The grants focus on improving grid resiliency during a cyberattack and speeding recovery.
The Energy Department announced a roughly $33 million investment Tuesday in seven projects aimed at securing the electric grid against cyberattacks, physical attacks and weather disasters.
The projects are designed both to make grid systems more secure against cyberattacks and to improve their ability to withstand a cyberattack, according to a department fact sheet.
One project, the Grid Resilience and Intelligence Platform, or GRIP, uses artificial intelligence and predictive analytics to help grid systems recover more quickly from cyber and physical destruction.
Another project aims to make grids more resilient against cyber and physical attacks by segmenting energy into various micro-grids, so un-compromised portions can pick up the slack for compromised ones.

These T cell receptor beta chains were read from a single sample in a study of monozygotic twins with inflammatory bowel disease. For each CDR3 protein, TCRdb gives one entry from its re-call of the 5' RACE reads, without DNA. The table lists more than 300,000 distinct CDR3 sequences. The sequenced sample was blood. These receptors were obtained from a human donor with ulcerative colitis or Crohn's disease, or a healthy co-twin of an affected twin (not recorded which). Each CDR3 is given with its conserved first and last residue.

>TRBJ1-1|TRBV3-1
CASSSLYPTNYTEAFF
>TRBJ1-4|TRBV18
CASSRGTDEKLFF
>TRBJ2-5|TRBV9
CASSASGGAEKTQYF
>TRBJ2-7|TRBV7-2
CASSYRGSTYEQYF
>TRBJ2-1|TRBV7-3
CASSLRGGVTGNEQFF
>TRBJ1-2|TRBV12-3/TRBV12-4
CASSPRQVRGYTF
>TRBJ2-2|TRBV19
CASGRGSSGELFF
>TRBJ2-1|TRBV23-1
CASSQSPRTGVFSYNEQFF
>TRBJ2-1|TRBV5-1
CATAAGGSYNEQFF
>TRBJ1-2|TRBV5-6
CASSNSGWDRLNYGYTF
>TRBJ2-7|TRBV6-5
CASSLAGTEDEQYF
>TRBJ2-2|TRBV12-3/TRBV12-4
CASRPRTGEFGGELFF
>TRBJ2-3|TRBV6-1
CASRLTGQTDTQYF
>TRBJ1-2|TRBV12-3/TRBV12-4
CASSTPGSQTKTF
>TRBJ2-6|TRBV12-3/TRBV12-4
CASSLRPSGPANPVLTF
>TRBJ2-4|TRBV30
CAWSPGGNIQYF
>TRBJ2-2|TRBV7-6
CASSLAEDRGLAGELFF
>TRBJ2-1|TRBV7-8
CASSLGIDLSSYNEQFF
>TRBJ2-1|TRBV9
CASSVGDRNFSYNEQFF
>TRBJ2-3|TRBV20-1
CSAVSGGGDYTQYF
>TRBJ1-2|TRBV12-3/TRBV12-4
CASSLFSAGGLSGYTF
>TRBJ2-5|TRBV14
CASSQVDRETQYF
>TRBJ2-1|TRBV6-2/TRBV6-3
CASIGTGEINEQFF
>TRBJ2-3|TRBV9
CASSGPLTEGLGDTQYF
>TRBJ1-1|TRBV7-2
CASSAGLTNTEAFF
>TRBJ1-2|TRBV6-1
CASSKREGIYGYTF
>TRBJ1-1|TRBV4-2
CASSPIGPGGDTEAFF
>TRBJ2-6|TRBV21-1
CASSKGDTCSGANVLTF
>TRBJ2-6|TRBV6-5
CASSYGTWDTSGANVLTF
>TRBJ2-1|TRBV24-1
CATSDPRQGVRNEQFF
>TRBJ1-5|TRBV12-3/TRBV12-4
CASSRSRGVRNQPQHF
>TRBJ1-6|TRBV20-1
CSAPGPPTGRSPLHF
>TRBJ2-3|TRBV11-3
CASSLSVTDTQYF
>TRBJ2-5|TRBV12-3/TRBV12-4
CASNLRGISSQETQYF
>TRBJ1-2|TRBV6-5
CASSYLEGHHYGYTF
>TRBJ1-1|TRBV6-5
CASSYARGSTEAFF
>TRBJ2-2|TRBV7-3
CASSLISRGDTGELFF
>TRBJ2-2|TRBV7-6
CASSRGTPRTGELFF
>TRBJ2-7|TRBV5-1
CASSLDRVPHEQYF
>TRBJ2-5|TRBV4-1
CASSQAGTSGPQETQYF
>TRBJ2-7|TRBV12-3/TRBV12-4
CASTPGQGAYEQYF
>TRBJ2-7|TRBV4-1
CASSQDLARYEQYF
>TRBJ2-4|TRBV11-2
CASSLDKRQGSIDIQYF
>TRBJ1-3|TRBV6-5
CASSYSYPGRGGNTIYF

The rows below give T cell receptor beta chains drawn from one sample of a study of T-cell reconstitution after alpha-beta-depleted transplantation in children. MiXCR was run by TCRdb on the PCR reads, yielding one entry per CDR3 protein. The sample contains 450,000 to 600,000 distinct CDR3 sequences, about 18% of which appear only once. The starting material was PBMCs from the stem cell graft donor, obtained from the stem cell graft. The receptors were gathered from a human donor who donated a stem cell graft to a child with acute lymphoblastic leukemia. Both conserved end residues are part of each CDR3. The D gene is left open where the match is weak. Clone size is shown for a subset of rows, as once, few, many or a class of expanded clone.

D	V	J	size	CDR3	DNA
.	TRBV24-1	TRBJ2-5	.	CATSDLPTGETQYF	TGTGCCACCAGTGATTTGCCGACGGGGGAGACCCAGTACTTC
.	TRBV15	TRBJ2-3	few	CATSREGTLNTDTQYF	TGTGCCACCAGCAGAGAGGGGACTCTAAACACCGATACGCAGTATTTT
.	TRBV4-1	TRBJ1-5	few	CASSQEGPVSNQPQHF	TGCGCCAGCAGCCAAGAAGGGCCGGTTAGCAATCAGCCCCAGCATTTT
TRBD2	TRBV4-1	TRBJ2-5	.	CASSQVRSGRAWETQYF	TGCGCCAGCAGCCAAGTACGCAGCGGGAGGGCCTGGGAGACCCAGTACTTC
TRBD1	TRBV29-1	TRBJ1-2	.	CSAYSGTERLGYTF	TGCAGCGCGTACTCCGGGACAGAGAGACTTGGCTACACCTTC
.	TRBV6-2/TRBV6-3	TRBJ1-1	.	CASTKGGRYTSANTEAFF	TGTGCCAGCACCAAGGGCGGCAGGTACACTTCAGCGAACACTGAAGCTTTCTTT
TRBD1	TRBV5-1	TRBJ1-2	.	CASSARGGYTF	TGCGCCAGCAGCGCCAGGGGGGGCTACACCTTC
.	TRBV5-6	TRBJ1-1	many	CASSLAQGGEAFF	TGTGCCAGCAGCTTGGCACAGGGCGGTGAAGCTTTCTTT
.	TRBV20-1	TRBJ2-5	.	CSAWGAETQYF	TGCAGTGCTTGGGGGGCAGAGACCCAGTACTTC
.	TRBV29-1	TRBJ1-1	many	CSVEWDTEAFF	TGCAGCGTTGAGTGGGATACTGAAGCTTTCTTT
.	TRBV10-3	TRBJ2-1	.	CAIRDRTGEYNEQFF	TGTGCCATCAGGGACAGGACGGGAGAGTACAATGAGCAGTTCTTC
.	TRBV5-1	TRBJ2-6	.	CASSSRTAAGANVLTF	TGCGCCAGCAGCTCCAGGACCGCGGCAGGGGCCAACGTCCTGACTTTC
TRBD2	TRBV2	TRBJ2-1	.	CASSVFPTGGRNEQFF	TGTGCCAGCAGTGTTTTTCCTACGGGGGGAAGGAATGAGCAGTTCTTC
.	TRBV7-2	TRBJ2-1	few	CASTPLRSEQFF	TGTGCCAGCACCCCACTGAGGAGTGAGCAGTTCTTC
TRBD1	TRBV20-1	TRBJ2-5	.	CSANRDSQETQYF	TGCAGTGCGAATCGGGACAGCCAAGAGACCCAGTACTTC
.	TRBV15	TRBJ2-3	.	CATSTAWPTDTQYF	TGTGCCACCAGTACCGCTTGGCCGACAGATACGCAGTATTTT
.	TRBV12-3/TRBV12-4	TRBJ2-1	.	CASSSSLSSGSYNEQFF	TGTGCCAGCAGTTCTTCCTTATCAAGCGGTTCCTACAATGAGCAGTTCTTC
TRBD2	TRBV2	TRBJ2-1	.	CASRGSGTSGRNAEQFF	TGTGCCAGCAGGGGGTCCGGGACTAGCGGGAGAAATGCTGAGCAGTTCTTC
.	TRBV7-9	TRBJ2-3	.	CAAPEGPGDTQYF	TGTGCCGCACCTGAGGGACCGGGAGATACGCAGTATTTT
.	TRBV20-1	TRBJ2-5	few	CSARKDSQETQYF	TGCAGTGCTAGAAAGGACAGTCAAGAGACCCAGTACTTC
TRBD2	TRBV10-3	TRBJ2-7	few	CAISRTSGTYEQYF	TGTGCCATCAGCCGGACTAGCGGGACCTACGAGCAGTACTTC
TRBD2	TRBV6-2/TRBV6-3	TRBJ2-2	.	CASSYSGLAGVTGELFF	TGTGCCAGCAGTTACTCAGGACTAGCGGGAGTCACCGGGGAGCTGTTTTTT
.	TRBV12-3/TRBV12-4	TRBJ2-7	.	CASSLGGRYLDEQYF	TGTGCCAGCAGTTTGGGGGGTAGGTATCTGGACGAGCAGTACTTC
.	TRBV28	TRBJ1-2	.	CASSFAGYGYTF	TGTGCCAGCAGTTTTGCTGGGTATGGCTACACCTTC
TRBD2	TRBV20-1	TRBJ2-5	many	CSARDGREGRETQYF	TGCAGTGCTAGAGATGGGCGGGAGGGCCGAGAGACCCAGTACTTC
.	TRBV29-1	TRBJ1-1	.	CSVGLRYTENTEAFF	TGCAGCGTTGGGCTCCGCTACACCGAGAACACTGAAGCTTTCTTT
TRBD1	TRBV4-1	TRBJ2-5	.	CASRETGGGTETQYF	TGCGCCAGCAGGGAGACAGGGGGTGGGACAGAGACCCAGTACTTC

Both those projects are funded at about $6 million over three years, though the final awards will depend on congressional appropriations. Total funding for the projects could climb to $50 million, the department said.
Funding for the projects comes from the Energy Department’s Grid Modernization Initiative and is distributed to various national labs and their private sector partners.
Energy Secretary Rick Perry praised the awards in a statement, saying “a resilient, reliable, and secure power grid is essential to the nation’s security, economy, and the vital services that Americans depend on every day.”